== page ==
Permafrost Stability Mapping on the Tibetan Plateau by Integrating Time-series InSAR and Random Forest Method
Abstract. Ground deformation is an important index for evaluating the stability and degradation of the permafrost. Due to limited accessibility, in-situ measurement of the ground deformation of permafrost area on the Tibetan Plateau is a challenge. Thus, the technique of time-series Interferometric Synthetic Aperture Radar (InSAR) is often adopted for measuring the ground deformation of the permafrost area, the effectiveness of which is however degraded in the areas with geometric distortions in Synthetic Aperture Radar (SAR) images. In this study, a method that integrates InSAR and random forest method is proposed for an improved permafrost stability mapping on the Tibetan Plateau; and, to demonstrate the application of the proposed method, the permafrost stability mapping in a small area located in the central region of the Tibetan Plateau is studied. First, the ground deformation in the concerned area is studied with InSAR, in which 67 Sentinel-1 scenes taken in the period from 2014 to 2020 are collected and analyzed. Second, the relationship between the environmental factors (i.e., topography, land cover, land surface temperature, and distance-to-road) and the permafrost stability is mapped with the random forest method, based on the high-quality data extracted from initial InSAR analysis. Third, the permafrost stability in the areas where the visibility of SAR images is poor or the InSAR analysis results are not available is mapped with the trained random forest model. Comparative analyses demonstrate that the integration of InSAR and random forest method yields a more effective permafrost stability mapping, compared to the sole application of InSAR analysis.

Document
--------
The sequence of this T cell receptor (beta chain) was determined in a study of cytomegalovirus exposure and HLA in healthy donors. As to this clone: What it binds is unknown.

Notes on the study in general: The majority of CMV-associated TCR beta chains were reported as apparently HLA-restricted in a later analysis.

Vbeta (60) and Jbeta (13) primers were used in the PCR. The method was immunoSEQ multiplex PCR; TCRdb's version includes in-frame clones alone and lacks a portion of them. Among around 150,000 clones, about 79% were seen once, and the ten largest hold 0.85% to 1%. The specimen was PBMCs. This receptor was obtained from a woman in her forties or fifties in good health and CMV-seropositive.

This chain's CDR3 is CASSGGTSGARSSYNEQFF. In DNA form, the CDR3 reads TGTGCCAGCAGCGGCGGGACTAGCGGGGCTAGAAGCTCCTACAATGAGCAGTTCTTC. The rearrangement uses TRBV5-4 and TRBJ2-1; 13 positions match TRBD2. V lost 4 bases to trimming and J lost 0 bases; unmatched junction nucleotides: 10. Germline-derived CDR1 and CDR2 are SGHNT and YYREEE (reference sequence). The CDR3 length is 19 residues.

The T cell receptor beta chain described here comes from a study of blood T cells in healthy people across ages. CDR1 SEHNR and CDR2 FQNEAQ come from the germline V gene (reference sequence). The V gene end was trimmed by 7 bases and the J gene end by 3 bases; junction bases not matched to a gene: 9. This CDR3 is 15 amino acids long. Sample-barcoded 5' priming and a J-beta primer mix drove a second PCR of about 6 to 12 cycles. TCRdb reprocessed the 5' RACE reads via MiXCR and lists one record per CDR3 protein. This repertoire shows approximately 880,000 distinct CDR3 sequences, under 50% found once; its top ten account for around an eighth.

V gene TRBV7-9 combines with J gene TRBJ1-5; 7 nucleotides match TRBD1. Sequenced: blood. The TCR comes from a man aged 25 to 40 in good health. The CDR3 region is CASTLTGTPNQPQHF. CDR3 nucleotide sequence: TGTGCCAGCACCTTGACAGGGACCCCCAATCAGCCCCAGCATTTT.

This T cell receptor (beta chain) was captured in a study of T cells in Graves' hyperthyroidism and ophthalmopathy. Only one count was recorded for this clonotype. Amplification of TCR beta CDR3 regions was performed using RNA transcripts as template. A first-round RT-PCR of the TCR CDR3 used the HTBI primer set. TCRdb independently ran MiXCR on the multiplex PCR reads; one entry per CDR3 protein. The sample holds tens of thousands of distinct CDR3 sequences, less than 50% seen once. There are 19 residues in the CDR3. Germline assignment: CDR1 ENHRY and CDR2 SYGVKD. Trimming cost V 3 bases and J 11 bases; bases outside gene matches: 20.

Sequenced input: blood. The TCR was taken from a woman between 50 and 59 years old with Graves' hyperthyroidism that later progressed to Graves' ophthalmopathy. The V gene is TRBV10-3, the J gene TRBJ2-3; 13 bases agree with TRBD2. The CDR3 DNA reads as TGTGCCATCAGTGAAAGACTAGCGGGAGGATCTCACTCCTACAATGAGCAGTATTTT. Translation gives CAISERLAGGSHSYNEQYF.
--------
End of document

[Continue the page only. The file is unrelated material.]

Viewed (geographical distribution)